Parliament is proposing birth control to curb the rising population of elephants, which is not only coming at a huge cost to the country’s environment, but exacerbating cases of human-wildlife conflict.
The Zambezi cluster alone has over 53,991 elephants and the country’s head is said to have risen above 100,000.
The country has not been able to sell part of its elephant population due to the ban imposed by the Convention on International Trade in Endangered Species of Wild Fauna and Flora, a multilateral treaty to protect endangered plants and animals.
In a single day, an elephant consumes up to 200 kilogrammes of plant matter and between 150 to 200 litres of water, meaning biodiversity destruction in the national parks has already surpassed a sustainable threshold.
A recent report by the Parliamentary Portfolio Committee on Environment chaired by Concillia Chinanzvavana revealed massive destruction of the environment and crops of communities that do not benefit from the gigantic mammals.
“The committee observed the destruction of vegetation by elephants, and secondary vegetation was growing in certain areas where elephants had continuously destroyed the primary vegetation,” part of the report read.
“In other areas, the vegetation species were facing extinction owing to the persistent damage by elephants year after year.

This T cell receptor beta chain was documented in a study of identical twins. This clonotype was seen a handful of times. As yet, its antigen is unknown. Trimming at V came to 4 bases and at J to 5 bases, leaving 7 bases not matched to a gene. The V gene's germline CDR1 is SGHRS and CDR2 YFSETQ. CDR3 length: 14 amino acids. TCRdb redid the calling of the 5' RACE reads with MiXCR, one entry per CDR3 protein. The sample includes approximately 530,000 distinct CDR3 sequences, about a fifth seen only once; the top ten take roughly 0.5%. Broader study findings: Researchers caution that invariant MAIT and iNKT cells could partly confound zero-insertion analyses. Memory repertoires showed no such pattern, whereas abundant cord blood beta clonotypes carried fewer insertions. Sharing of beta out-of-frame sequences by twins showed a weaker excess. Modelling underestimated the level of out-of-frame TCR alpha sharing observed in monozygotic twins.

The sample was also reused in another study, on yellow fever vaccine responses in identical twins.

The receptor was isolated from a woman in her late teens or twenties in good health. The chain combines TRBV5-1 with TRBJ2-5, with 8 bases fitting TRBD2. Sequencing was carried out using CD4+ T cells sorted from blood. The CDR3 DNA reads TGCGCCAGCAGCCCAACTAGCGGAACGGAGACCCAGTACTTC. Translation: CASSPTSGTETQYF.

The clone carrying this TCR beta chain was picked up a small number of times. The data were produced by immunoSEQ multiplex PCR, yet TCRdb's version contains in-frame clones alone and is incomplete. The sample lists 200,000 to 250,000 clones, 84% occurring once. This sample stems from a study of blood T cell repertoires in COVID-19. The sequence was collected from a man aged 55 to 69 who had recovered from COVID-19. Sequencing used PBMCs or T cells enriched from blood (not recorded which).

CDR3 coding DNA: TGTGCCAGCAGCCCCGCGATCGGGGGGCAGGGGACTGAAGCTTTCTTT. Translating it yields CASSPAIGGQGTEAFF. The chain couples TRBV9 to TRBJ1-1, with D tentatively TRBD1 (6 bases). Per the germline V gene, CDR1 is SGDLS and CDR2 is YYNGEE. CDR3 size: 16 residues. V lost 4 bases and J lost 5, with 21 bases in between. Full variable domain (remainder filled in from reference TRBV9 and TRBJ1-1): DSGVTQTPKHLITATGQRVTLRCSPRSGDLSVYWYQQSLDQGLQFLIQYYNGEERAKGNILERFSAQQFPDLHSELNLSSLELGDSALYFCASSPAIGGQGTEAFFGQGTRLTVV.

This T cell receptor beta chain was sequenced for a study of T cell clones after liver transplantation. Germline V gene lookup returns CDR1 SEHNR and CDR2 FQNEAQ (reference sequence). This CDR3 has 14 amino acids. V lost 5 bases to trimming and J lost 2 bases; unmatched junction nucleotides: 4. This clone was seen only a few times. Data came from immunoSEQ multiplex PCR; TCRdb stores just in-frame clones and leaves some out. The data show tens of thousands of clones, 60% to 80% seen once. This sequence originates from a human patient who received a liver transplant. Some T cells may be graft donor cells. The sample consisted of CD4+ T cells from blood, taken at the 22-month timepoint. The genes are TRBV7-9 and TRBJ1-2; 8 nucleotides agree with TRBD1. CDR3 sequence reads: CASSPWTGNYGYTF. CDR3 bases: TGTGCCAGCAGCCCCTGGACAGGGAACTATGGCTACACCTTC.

“Most of the damage was concentrated around waterholes, where elephants tend to congregate in search of drinking water.”
As the animals continue to cause havoc to the community, MPs said contraception could be one of the solutions to contain them.
“Contraception is a method which can be used to control the explosive growth of the elephant population,” the report further read.
“It alone will not reduce elephant population numbers in the short-term. Contraception can slow down or stop an elephant population’s growth rate, though it does not actually reduce the number of elephants in already overpopulated areas such as Hwange National Park. It has the potential to prevent further increase and reduces the numbers in the long run.”
On human and wildlife conflicts, the committee said un-quantified crops were damaged as a result of the conflict.
“The Hwange Rural District councillors pointed out that the major challenge posed by human-wildlife conflict was the lack of compensation for lost crops and livestock destroyed by elephants. Secondary vegetation was growing in certain areas where elephants had continuously destroyed the primary vegetation,” the report stated.
“In other areas, the vegetation species were facing extinction owing to the persistent damage by elephants year after year. Most of the damage was concentrated around waterholes, where elephants tend to congregate in search of drinking water.”
The MPs said community leaders in Hwange had also raised concern that they were not accruing any benefits from the wildlife proceeds, which is a disincentive for the communities.
The report said huge elephant populations had the capacity to destroy woody biomass while tree canopy cover could decline in a short space of time.